This is great. When will NRI's stuck in southern part of India get a chance to fly to USA? We #NeedConnectingFlights to get to DEL/BOM. When can we be assisted by prestigious #VandeBharatMission ? Just sharing @MoCA_GoI plan for the rest of the country will help many families
— Deeksha Thati (@DeekshaThati) May 8, 2020
Let me try and put some context to why flights came through from Delhi and Mumbai for Air India largely, and only from south Indian bases for the Gulf. Air India uses Delhi and Mumbai as the base for their aircraft, their 787s and the 777s which were put to use to fly people from London (UK), Singapore and USA. Hence, the crew, including the pilots and cabin crew for these flights would also be based in these cities. Like I explained earlier, you need a willing and able crew to operate a flight.
Secondly, the ability to put some people on the outward flight was a last-minute call. If you go through the various media discussions on these flights, as late as two days before the flight these flights were not bookable on the outward legs. For example, in case of the UK flights, the initial plan was to operate the planes from BOM/DEL to London then fly them back to airports such as Chennai and Hyderabad to drop passengers and then bring the empty planes back to BOM/DEL. In the new version of the plan, all planes would operate via BOM/DEL, and people flying onwards to Hyderabad/Ahmedabad etc. would be transferred on a smaller plane to take them to their eventual airport.
Could Air India have added flights to pick up people from Hyderabad, Bangalore, Calcutta and other places to connect these people to Mumbai/Delhi? Yes. Under normal circumstances. For a last-minute flight, how do you pick if you want to favour the people flying from Bangalore to the USA should be sanctioned, or people flying from Hyderabad be preferred? Or how about fly flights from 10 different airports in India to Delhi or Mumbai and bring people to the eventual flight to the USA? These are decisions which help a few people but not enough scale for Air India to be permitted to bring on a full schedule of flights just to allow a few people to connect on these flights.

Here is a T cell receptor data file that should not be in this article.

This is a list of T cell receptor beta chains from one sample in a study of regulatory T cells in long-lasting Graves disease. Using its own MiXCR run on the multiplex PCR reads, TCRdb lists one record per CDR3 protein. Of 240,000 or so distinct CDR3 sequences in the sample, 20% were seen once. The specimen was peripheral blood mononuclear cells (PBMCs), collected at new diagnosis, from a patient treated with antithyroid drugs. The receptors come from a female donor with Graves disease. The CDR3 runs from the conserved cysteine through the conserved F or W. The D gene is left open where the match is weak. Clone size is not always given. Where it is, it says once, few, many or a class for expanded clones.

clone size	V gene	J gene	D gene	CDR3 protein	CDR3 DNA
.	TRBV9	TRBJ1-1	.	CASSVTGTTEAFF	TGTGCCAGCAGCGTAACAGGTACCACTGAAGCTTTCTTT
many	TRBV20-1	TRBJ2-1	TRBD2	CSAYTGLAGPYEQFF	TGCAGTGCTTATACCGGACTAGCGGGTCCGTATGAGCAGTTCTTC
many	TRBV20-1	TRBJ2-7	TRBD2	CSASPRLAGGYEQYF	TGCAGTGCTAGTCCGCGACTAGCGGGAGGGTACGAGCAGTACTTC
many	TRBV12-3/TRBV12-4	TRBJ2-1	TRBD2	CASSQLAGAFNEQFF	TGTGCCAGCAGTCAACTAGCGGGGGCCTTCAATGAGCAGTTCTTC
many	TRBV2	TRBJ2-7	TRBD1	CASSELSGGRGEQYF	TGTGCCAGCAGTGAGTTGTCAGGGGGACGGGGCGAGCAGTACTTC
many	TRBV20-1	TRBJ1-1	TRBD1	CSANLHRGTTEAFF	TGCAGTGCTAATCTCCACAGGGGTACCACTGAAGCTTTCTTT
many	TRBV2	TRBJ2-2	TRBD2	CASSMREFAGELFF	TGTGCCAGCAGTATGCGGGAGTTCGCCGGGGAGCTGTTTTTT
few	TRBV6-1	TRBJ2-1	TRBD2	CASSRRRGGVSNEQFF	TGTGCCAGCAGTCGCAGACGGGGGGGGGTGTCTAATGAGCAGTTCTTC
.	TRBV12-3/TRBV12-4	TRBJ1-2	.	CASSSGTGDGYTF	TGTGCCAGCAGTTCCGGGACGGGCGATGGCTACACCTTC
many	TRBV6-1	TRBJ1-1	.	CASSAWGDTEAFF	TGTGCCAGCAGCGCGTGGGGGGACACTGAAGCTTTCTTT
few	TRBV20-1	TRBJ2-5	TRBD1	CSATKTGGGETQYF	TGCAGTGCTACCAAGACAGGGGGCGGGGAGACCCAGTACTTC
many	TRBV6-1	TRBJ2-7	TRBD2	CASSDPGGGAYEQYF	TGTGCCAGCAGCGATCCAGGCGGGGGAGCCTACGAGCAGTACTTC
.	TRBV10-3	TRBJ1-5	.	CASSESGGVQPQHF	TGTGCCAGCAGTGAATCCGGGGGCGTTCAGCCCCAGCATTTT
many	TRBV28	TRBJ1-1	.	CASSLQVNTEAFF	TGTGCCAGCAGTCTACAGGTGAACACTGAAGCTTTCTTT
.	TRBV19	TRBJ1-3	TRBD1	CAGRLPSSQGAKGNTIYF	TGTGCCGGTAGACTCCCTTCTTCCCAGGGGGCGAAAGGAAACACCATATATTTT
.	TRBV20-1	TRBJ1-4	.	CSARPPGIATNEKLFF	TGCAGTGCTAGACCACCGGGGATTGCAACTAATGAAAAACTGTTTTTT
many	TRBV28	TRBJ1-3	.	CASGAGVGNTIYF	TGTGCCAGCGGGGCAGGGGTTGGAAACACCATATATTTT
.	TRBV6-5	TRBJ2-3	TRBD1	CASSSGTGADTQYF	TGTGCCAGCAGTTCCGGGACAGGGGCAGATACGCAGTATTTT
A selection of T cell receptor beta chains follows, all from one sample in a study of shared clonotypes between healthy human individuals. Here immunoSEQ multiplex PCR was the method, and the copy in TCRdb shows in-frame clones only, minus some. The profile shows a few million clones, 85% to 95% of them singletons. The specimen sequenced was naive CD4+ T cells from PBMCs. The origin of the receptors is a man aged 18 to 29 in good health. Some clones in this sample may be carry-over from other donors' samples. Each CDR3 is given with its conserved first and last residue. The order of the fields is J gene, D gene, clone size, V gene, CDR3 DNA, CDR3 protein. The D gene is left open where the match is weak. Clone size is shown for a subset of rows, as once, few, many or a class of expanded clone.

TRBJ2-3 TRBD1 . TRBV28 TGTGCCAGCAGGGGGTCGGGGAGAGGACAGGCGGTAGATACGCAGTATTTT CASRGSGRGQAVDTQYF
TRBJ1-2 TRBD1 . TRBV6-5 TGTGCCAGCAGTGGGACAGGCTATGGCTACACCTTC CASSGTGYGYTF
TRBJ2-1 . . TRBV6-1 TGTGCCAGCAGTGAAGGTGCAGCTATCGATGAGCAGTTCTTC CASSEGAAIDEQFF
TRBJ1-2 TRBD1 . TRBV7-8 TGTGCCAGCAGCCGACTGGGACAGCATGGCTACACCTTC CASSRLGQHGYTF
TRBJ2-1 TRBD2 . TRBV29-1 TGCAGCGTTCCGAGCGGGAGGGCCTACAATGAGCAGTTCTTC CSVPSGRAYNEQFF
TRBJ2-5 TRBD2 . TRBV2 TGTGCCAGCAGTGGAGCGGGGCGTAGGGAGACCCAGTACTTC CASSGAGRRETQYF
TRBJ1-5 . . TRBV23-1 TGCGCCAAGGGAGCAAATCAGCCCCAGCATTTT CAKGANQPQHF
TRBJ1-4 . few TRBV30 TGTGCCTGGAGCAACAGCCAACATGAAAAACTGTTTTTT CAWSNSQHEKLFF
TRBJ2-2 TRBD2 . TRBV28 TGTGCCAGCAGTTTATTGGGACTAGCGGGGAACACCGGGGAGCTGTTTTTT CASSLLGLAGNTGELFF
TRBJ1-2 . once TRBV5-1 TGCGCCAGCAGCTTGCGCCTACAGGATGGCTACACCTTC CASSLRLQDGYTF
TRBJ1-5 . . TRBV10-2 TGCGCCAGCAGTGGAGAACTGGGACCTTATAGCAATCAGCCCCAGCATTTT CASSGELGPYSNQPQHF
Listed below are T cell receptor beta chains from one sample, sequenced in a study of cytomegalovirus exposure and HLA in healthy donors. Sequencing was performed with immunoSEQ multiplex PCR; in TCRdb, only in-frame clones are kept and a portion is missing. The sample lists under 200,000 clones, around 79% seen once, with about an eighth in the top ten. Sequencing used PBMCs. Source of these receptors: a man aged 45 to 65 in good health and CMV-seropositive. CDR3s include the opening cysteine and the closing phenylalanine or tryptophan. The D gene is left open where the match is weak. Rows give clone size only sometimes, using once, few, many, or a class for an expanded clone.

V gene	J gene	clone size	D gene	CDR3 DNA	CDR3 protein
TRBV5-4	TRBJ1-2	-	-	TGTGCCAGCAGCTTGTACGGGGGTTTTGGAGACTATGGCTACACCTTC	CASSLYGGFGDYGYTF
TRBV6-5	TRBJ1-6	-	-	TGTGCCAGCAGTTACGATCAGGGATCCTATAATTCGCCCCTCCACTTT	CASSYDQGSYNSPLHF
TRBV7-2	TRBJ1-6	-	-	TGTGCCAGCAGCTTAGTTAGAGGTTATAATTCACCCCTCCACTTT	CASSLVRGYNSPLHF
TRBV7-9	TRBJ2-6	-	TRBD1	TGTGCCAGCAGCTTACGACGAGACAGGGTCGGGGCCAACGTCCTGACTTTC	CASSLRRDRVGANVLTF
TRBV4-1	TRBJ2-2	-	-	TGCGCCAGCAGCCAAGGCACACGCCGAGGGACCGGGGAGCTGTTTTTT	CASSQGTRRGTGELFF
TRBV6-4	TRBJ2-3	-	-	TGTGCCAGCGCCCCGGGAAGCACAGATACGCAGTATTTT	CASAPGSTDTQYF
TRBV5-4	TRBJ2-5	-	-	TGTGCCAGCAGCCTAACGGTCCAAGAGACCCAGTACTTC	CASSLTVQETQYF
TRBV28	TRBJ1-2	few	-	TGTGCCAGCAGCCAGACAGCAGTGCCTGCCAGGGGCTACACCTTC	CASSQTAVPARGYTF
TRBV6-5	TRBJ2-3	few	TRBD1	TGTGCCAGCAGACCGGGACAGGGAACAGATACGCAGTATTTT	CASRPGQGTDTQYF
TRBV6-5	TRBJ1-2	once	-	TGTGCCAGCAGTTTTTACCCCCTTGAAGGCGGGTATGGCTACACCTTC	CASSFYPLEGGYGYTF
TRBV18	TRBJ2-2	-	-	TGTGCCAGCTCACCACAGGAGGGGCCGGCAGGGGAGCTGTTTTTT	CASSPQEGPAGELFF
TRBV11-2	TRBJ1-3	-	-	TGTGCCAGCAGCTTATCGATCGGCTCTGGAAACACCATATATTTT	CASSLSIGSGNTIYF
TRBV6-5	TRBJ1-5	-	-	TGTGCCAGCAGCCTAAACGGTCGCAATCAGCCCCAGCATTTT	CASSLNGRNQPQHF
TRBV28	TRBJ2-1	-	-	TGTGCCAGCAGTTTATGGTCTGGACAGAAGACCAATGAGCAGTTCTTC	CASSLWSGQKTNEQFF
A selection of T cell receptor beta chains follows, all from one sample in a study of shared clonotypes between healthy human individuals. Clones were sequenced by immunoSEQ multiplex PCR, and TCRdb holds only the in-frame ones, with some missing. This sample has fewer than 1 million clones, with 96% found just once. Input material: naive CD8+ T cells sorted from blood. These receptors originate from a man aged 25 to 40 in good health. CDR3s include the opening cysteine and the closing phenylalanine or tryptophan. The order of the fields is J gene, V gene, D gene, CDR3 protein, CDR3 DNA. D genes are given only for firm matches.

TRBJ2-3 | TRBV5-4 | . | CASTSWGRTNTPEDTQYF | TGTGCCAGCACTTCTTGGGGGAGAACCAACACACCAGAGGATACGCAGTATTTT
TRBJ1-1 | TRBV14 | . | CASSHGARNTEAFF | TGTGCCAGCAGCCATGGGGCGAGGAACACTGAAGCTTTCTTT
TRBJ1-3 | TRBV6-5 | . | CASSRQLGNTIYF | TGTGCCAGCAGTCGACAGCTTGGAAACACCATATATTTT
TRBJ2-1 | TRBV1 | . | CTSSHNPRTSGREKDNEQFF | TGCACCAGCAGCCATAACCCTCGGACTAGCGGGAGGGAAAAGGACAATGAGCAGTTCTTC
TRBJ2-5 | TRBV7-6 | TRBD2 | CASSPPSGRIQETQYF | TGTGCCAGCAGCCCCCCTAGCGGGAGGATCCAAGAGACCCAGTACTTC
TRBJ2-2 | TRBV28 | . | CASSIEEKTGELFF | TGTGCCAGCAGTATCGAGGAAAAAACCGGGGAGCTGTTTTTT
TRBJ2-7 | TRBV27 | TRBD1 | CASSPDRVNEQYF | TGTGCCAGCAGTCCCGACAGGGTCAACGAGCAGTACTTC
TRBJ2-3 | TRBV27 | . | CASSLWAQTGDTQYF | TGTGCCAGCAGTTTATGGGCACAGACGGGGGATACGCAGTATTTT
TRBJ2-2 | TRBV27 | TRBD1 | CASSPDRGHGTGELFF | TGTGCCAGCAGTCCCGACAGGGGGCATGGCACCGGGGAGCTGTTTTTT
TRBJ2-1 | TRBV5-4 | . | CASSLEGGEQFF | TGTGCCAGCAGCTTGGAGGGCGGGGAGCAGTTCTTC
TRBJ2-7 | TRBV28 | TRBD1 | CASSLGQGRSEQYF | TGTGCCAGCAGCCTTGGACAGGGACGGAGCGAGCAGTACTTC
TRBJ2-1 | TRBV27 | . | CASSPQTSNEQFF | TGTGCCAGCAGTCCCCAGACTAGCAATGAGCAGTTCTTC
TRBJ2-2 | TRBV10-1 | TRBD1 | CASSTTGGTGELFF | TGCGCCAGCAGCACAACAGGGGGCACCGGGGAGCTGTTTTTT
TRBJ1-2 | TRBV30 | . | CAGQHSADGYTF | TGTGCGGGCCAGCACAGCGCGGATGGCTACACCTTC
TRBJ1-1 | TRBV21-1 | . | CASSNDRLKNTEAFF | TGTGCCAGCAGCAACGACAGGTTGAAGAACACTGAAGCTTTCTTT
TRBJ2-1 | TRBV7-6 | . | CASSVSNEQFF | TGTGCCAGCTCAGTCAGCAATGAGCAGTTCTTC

People have been throwing numbers that only ten people made it on the Delhi – Singapore flights and only 15 made it on the flight to London. As an economic decision, well, Air India did well. Do realise that any money they could have raised by selling seats on an outward flight is a bonus, as they are already charging a full-fare on the return flight, which, combined with low ATF prices, for now, should make the trip viable for Air India to operate. Also, one should not under-estimate the economic power of Mumbai and Delhi. For instance, the Mumbai – Newark flight which ran on May 9, 2020, in the morning, was SOLD OUT just in 30 minutes. That just means Air India hit the jackpot here despite the fact all the seats were sold at a full-price.
Ultimately, if you are scheduled for these flights in round one through May 15, 2020, there is only one way to get to the airport, by road. These decisions to fly from Mumbai or Delhi, or for instance a Boeing 737 from Kochi or Trivandrum are not being taken randomly. There is a rationale behind it. And while enough people will get the opportunity to fly out on these, there will be always more waiting and losing the opportunity to fly given these are no scheduled commercial flights. So one just has to take it with a pinch of salt, and wait for when they can fly. Or wait for the next round of flights, where hopefully, more cities will be included in the plan.